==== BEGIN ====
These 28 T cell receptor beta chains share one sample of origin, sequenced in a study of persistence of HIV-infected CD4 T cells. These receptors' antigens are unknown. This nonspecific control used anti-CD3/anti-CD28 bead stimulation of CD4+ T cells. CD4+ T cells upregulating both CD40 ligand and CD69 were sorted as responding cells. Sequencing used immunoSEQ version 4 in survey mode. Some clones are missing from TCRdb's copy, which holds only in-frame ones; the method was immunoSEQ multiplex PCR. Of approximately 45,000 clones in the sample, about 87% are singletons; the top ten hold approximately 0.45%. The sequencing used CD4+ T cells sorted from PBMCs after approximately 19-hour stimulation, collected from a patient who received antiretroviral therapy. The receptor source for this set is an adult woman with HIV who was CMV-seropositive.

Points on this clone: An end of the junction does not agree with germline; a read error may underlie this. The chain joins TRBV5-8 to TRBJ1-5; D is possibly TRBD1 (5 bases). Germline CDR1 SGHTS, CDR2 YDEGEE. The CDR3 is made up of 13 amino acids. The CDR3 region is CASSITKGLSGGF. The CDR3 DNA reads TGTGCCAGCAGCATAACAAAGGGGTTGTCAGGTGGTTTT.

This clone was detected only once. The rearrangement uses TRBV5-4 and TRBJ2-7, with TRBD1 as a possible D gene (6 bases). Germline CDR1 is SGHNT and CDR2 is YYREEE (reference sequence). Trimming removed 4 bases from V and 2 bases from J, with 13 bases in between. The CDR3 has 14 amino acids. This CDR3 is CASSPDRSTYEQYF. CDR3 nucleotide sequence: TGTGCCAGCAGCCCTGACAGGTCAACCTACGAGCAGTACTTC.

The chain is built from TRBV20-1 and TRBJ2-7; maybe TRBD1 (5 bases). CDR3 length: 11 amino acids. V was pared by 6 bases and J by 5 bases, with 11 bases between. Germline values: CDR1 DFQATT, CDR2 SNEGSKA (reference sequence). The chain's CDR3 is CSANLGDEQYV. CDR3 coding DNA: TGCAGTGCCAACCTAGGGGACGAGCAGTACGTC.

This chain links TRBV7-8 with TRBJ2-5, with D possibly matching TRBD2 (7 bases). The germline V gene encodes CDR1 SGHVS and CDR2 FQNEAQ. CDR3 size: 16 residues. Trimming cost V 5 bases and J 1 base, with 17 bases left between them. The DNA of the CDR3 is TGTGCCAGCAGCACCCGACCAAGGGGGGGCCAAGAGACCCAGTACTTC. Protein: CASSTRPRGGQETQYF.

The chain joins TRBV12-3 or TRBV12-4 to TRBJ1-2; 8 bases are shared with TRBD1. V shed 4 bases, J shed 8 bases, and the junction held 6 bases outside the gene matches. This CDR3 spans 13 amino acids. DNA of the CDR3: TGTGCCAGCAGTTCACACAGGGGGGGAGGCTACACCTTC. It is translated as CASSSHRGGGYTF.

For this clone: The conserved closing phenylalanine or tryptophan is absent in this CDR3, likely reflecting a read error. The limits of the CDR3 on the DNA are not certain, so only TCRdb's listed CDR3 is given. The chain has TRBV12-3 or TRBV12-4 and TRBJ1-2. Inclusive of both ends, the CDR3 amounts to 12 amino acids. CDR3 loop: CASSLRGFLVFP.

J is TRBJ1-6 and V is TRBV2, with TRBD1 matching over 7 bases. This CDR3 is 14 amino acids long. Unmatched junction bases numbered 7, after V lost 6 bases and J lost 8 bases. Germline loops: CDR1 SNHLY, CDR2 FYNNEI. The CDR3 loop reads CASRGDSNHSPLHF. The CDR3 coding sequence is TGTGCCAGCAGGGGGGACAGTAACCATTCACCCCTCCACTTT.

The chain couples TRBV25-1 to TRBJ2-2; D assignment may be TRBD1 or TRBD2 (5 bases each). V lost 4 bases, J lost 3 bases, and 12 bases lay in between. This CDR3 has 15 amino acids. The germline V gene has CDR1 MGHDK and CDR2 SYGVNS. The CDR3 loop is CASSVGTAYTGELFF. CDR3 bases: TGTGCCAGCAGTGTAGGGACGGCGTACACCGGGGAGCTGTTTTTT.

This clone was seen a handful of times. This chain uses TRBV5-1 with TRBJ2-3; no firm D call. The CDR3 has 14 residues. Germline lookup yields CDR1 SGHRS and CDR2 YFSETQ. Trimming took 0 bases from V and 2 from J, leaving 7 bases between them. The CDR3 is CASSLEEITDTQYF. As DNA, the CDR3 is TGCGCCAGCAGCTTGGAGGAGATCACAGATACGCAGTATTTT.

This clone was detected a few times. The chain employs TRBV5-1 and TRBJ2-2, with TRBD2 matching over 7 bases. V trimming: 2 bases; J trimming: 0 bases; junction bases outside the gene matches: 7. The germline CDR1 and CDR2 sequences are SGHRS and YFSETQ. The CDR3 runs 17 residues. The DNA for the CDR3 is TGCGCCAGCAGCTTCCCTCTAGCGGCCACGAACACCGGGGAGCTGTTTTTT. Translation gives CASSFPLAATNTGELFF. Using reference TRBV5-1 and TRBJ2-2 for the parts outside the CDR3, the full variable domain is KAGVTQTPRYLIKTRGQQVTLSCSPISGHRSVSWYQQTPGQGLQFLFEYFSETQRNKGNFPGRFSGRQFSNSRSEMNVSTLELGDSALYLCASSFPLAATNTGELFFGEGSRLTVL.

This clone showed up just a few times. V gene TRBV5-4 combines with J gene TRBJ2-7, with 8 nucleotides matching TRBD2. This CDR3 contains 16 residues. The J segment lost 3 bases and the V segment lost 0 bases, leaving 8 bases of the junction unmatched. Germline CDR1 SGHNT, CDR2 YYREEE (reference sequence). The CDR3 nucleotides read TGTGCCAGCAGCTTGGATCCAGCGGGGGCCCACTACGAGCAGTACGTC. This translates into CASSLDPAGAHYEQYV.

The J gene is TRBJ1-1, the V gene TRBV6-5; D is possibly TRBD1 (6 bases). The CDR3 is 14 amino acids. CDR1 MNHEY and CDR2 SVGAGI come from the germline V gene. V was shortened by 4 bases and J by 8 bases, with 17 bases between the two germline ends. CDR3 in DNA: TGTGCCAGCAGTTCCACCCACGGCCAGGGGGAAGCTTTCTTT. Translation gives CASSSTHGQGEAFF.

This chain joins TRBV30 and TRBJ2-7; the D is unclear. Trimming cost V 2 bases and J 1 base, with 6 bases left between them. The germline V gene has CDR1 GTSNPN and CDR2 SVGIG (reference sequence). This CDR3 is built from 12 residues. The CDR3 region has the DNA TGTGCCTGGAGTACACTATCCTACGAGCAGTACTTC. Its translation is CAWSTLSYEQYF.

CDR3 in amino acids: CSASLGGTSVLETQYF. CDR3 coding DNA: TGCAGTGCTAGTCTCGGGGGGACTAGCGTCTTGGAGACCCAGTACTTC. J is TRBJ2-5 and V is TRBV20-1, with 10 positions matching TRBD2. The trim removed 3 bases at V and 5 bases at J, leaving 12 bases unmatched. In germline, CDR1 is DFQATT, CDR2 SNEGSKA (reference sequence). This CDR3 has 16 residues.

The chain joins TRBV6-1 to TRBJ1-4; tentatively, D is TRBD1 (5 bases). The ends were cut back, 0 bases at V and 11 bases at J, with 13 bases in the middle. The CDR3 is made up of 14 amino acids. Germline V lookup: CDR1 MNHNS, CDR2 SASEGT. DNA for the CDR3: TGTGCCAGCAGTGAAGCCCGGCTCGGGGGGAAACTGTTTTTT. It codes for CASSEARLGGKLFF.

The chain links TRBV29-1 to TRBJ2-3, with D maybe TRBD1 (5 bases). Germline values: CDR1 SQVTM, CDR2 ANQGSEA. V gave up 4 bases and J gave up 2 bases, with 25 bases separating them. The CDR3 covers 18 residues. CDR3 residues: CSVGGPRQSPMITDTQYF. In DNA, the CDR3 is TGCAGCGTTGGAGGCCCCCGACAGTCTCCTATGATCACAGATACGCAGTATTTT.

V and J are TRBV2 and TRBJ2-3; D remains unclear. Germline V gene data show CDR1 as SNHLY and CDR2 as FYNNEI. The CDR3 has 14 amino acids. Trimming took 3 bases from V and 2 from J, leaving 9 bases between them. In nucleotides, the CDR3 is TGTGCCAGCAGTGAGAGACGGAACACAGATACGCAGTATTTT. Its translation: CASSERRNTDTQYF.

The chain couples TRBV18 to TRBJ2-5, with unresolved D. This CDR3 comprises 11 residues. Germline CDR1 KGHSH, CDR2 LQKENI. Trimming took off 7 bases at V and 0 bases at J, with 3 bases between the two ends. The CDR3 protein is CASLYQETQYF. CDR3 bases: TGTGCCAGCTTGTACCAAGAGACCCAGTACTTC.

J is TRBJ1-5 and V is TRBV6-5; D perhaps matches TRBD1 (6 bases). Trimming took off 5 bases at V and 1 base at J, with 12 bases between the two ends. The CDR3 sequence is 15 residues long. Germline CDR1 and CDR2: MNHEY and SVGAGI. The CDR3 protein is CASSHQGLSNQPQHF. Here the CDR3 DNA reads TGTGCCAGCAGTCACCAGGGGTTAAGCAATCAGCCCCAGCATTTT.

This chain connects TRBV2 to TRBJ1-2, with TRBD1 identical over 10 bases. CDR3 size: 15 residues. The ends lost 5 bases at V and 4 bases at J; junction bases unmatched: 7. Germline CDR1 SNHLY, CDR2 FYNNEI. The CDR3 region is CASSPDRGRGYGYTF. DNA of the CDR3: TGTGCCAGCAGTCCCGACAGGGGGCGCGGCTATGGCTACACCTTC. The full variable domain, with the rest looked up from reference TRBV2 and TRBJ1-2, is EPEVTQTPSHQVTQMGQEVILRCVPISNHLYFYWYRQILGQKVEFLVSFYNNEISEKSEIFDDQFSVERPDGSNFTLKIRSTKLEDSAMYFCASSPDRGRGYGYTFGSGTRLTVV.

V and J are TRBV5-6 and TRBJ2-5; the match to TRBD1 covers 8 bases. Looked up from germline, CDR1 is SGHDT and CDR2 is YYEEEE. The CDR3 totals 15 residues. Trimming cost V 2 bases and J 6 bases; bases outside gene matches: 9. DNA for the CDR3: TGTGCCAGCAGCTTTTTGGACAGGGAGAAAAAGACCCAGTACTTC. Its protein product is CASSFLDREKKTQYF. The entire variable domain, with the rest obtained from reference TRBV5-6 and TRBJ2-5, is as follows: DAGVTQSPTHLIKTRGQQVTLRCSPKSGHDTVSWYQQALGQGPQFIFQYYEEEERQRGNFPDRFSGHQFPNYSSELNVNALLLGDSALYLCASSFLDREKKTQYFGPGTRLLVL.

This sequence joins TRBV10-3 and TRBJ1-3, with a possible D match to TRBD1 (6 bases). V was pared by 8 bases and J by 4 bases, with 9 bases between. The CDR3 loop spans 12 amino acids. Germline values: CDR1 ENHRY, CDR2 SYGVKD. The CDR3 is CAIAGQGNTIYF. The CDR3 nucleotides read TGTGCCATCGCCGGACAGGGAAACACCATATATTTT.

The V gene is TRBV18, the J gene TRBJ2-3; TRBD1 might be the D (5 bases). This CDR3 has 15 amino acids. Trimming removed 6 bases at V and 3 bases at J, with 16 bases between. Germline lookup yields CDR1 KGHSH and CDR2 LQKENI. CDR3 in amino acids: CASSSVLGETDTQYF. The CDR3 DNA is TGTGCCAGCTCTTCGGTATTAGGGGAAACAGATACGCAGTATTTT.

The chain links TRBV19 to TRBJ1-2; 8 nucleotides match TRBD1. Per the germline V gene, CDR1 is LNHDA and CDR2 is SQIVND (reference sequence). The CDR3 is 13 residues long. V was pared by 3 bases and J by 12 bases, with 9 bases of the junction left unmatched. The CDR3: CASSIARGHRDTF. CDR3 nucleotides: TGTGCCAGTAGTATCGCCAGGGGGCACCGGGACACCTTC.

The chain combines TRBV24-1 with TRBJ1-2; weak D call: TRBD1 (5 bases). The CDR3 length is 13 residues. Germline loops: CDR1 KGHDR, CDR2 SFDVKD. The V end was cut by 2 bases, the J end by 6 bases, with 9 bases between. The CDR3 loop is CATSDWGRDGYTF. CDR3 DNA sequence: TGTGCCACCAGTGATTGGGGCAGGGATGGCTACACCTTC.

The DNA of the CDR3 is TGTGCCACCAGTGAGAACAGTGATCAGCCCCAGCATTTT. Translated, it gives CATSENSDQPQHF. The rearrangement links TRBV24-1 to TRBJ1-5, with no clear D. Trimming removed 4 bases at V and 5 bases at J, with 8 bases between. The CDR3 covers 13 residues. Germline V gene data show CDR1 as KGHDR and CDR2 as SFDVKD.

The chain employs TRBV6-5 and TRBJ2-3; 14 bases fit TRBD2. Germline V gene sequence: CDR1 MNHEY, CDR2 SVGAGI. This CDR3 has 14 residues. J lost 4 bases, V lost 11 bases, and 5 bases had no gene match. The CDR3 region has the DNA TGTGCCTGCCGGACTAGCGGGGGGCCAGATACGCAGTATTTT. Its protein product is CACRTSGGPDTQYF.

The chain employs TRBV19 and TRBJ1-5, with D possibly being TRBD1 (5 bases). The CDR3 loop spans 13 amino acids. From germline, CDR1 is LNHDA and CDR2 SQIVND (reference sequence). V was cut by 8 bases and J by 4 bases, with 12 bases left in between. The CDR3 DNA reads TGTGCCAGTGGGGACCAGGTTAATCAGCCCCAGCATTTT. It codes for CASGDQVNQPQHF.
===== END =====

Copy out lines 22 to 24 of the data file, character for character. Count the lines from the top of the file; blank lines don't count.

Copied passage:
V and J are TRBV5-6 and TRBJ2-5; the match to TRBD1 covers 8 bases. Looked up from germline, CDR1 is SGHDT and CDR2 is YYEEEE. The CDR3 totals 15 residues. Trimming cost V 2 bases and J 6 bases; bases outside gene matches: 9. DNA for the CDR3: TGTGCCAGCAGCTTTTTGGACAGGGAGAAAAAGACCCAGTACTTC. Its protein product is CASSFLDREKKTQYF. The entire variable domain, with the rest obtained from reference TRBV5-6 and TRBJ2-5, is as follows: DAGVTQSPTHLIKTRGQQVTLRCSPKSGHDTVSWYQQALGQGPQFIFQYYEEEERQRGNFPDRFSGHQFPNYSSELNVNALLLGDSALYLCASSFLDREKKTQYFGPGTRLLVL.

This sequence joins TRBV10-3 and TRBJ1-3, with a possible D match to TRBD1 (6 bases). V was pared by 8 bases and J by 4 bases, with 9 bases between. The CDR3 loop spans 12 amino acids. Germline values: CDR1 ENHRY, CDR2 SYGVKD. The CDR3 is CAIAGQGNTIYF. The CDR3 nucleotides read TGTGCCATCGCCGGACAGGGAAACACCATATATTTT.

The V gene is TRBV18, the J gene TRBJ2-3; TRBD1 might be the D (5 bases). This CDR3 has 15 amino acids. Trimming removed 6 bases at V and 3 bases at J, with 16 bases between. Germline lookup yields CDR1 KGHSH and CDR2 LQKENI. CDR3 in amino acids: CASSSVLGETDTQYF. The CDR3 DNA is TGTGCCAGCTCTTCGGTATTAGGGGAAACAGATACGCAGTATTTT.